From the ATR website.
It is essential to small business owners throughout the country that an Internet sales tax not become law.
Senator-elect Steve Daines of Montana has detailed
the ramifications of an Internet sales tax for hundreds of thousands of American small businesses. As a representative of a no-sales-tax state, Congressman Daines is familiar with the economic benefits of a free market.
Under MFA, online retailers would have to “contend with the constantly fluctuating sales tax codes of 45 states and 9,600 local jurisdictions.” The compliance and accounting costs make the regulatory burden of MFA a smothering force on innovation and economic growth.
With a projected increase in the average online shopper’s tax bill of $360 a year, this proposal would slow the economy and hurt struggling small businesses. Congress must remain firm in their opposition to an Internet sales tax as we head toward the commencement of the 114th Congress.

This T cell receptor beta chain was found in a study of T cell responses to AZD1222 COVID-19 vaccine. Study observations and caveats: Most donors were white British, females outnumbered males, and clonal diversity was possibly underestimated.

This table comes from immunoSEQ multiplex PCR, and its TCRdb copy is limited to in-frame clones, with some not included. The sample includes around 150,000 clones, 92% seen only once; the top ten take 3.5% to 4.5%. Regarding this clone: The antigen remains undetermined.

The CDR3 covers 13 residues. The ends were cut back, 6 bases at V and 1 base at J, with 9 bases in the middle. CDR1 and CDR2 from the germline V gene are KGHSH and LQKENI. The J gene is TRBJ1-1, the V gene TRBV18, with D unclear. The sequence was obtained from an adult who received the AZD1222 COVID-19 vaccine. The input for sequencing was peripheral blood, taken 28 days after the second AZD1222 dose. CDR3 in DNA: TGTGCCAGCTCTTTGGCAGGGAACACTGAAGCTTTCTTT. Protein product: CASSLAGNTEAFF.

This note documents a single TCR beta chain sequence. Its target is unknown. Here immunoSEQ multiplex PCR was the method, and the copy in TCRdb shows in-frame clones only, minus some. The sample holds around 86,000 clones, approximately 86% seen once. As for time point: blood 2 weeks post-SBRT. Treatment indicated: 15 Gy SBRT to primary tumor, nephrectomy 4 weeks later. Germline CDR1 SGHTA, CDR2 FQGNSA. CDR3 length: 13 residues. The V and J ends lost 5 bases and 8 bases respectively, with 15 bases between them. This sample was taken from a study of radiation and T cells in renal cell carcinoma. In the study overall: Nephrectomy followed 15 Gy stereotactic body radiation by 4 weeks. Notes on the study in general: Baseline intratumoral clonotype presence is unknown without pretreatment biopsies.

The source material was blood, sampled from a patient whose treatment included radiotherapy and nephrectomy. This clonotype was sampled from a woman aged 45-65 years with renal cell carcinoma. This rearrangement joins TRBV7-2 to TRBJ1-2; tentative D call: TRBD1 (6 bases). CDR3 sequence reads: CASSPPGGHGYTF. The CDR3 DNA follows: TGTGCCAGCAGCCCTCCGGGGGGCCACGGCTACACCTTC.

However, there remains a lame-duck threat to true Internet freedom: the expiration of the Internet tax moratorium. If the Internet tax moratorium is not expanded, state and local governments will start taxing access to the Internet. This regulation of the Internet slows innovation and hurts low-income Internet users
While MFA’s temporary defeat is a short-term win for Internet freedom, the expiration of Internet access freedom remains a concern. Action must be taken by Congress in order to prevent an Internet usage tax.
Grover Norquist is president of Americans for Tax Reform, a coalition of taxpayer groups, individuals, and businesses opposed to higher taxes at the federal, state, and local levels. The coalition organizes the Taxpayer Protection Pledge, which asks all candidates for federal and state office to commit themselves in writing to oppose all tax increases. Read more reports from Grover Norquist — Click Here Now.
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